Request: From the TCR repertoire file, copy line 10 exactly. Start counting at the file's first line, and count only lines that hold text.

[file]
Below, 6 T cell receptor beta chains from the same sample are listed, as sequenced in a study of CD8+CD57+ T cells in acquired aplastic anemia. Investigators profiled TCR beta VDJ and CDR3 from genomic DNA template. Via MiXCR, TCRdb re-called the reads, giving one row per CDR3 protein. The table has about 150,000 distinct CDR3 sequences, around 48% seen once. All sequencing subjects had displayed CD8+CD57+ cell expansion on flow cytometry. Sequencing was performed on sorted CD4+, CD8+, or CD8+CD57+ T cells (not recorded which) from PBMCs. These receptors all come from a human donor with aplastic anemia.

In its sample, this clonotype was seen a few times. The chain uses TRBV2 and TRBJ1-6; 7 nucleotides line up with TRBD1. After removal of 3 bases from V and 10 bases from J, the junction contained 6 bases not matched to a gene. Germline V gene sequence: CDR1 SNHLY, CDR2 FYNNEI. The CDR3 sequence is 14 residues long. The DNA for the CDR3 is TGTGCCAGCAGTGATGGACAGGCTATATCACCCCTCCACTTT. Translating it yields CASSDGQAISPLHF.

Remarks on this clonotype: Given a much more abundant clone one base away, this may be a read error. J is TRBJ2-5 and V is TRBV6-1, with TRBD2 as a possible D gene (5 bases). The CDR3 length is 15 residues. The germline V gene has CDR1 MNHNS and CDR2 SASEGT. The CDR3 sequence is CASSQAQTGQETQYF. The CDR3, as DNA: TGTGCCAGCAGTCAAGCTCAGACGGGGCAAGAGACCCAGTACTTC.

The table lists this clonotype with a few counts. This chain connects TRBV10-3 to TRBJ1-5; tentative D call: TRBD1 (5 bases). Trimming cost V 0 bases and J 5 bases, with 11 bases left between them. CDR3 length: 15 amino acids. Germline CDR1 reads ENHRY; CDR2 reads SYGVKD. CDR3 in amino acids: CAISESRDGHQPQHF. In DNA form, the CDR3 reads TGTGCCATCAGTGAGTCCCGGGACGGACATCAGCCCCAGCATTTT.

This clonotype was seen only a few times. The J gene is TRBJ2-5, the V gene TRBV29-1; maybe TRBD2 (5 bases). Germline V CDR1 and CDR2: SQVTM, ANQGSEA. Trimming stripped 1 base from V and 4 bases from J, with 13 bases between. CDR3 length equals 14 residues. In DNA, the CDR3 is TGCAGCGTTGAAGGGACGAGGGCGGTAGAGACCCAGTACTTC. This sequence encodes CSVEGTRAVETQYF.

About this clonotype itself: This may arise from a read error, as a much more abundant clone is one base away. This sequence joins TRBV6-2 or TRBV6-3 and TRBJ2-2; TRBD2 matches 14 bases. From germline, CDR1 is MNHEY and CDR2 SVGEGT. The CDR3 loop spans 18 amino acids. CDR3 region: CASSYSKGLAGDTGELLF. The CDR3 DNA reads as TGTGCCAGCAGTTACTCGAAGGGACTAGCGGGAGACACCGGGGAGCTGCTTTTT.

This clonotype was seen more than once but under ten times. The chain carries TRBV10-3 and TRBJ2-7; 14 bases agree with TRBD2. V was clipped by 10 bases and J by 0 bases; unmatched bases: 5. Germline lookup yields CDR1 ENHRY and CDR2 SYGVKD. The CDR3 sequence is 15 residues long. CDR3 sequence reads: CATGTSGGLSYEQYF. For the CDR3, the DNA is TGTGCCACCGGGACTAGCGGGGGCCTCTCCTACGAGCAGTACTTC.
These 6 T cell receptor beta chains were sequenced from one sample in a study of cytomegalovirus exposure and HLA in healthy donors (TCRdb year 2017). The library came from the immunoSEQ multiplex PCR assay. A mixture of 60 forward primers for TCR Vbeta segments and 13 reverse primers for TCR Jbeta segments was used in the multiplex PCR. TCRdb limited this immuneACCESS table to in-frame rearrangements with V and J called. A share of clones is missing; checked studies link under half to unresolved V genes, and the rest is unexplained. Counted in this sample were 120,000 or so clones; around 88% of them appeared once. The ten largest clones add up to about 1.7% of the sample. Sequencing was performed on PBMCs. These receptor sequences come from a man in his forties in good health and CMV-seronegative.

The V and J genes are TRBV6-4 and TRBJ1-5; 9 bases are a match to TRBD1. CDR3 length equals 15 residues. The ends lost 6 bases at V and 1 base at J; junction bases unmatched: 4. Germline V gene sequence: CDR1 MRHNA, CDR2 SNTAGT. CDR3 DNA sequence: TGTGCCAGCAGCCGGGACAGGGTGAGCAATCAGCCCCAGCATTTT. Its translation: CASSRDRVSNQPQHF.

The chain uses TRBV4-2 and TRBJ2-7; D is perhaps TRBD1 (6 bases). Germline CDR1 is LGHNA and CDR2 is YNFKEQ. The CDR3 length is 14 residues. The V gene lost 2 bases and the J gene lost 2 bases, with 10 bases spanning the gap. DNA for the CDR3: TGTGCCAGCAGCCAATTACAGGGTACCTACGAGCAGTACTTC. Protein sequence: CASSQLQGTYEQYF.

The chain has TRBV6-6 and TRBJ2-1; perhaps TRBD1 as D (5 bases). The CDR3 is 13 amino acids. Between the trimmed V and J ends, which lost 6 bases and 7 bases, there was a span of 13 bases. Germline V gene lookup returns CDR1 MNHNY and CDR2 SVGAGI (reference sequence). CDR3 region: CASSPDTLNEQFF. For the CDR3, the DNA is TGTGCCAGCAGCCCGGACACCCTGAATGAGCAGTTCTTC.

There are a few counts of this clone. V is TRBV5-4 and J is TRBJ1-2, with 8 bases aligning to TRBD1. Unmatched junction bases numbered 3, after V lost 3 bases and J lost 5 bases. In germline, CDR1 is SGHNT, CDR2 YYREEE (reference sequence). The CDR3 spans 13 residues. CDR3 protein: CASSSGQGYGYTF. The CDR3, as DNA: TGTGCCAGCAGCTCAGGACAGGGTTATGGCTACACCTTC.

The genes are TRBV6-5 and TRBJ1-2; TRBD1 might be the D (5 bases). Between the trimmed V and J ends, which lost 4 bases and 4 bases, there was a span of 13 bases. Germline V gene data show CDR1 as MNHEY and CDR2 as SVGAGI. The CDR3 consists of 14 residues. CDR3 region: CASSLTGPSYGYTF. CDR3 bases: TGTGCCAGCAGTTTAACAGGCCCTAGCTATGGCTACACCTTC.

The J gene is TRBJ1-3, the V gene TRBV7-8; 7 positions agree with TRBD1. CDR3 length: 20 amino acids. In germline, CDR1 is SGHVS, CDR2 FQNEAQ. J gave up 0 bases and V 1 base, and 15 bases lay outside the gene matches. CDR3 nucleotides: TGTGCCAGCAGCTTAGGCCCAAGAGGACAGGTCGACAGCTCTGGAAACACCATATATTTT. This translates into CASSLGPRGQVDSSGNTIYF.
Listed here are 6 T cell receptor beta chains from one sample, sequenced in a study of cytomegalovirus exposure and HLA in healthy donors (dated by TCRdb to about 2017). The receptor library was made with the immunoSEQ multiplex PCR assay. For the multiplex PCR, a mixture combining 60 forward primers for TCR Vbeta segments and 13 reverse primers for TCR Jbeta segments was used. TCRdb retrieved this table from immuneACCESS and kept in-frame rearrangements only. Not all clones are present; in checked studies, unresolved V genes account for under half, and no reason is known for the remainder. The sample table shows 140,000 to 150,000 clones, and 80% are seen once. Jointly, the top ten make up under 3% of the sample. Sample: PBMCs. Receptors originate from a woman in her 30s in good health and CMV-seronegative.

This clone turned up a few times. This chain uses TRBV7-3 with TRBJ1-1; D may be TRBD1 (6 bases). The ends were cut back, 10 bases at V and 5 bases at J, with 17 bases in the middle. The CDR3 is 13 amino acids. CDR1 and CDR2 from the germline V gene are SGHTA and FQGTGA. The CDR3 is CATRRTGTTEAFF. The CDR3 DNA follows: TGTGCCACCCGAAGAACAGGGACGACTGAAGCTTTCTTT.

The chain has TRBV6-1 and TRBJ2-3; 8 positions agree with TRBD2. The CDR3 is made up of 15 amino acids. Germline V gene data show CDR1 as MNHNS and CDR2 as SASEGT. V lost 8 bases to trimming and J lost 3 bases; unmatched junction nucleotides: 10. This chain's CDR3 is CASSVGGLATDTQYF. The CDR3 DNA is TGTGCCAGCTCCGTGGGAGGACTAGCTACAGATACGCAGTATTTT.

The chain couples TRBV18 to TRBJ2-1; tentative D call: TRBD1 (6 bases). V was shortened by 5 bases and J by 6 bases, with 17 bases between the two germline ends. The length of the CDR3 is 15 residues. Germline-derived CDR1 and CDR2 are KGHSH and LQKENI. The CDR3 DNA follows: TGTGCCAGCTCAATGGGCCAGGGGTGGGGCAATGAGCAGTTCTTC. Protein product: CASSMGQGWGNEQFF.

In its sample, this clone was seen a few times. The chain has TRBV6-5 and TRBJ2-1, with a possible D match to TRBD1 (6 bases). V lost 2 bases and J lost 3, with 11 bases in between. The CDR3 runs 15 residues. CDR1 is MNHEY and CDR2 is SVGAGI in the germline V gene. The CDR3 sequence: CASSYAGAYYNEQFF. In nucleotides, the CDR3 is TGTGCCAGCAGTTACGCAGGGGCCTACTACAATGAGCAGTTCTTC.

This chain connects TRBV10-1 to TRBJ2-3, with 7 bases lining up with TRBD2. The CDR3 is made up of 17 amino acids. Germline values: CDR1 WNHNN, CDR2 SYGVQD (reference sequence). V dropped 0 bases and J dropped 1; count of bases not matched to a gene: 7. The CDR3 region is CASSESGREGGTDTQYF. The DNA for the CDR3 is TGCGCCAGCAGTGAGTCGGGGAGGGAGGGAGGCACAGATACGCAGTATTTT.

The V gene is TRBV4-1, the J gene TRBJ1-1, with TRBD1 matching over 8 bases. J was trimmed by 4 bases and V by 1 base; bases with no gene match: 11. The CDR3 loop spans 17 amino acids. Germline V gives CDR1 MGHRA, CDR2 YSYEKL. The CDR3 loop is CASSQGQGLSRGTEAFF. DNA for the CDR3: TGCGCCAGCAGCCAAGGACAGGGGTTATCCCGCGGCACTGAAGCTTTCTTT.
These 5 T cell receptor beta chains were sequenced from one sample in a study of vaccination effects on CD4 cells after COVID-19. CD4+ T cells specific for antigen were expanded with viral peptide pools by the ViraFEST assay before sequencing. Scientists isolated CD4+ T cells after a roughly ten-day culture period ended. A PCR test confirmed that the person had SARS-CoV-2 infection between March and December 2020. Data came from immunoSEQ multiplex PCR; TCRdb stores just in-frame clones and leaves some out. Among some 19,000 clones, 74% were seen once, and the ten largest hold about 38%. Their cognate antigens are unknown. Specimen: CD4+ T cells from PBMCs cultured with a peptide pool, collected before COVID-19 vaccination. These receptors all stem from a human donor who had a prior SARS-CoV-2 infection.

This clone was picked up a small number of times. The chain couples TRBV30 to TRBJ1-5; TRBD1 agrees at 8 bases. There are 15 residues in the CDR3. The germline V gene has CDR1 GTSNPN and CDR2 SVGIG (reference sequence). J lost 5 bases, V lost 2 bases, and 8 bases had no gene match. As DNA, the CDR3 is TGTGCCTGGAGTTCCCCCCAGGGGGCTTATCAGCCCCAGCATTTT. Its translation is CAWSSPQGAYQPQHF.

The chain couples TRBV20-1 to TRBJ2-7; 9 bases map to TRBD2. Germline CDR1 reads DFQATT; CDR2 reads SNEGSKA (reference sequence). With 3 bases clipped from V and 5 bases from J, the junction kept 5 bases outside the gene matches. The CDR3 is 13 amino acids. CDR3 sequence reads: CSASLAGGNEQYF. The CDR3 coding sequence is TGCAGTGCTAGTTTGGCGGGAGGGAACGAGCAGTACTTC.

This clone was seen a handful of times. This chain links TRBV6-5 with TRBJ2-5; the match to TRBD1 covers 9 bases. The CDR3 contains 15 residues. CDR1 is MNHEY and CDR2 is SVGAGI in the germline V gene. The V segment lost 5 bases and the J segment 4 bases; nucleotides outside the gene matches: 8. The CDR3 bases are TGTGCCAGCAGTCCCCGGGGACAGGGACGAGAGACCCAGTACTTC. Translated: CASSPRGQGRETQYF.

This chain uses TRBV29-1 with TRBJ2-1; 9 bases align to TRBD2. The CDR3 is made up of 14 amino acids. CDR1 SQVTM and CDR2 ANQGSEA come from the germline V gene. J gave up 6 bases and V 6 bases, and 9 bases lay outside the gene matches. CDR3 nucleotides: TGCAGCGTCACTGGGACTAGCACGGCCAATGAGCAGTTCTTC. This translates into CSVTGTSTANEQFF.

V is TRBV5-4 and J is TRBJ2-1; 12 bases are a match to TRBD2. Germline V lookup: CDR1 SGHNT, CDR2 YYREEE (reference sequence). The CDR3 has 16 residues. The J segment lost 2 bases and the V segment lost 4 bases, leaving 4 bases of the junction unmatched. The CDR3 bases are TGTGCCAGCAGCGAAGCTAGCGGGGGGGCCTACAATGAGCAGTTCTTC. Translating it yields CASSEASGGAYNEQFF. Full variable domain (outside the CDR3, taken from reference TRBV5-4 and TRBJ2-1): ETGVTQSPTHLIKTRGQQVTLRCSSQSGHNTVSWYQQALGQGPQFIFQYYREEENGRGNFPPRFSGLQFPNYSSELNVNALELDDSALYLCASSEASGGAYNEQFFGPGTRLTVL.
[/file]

The chain uses TRBV4-2 and TRBJ2-7; D is perhaps TRBD1 (6 bases). Germline CDR1 is LGHNA and CDR2 is YNFKEQ. The CDR3 length is 14 residues. The V gene lost 2 bases and the J gene lost 2 bases, with 10 bases spanning the gap. DNA for the CDR3: TGTGCCAGCAGCCAATTACAGGGTACCTACGAGCAGTACTTC. Protein sequence: CASSQLQGTYEQYF.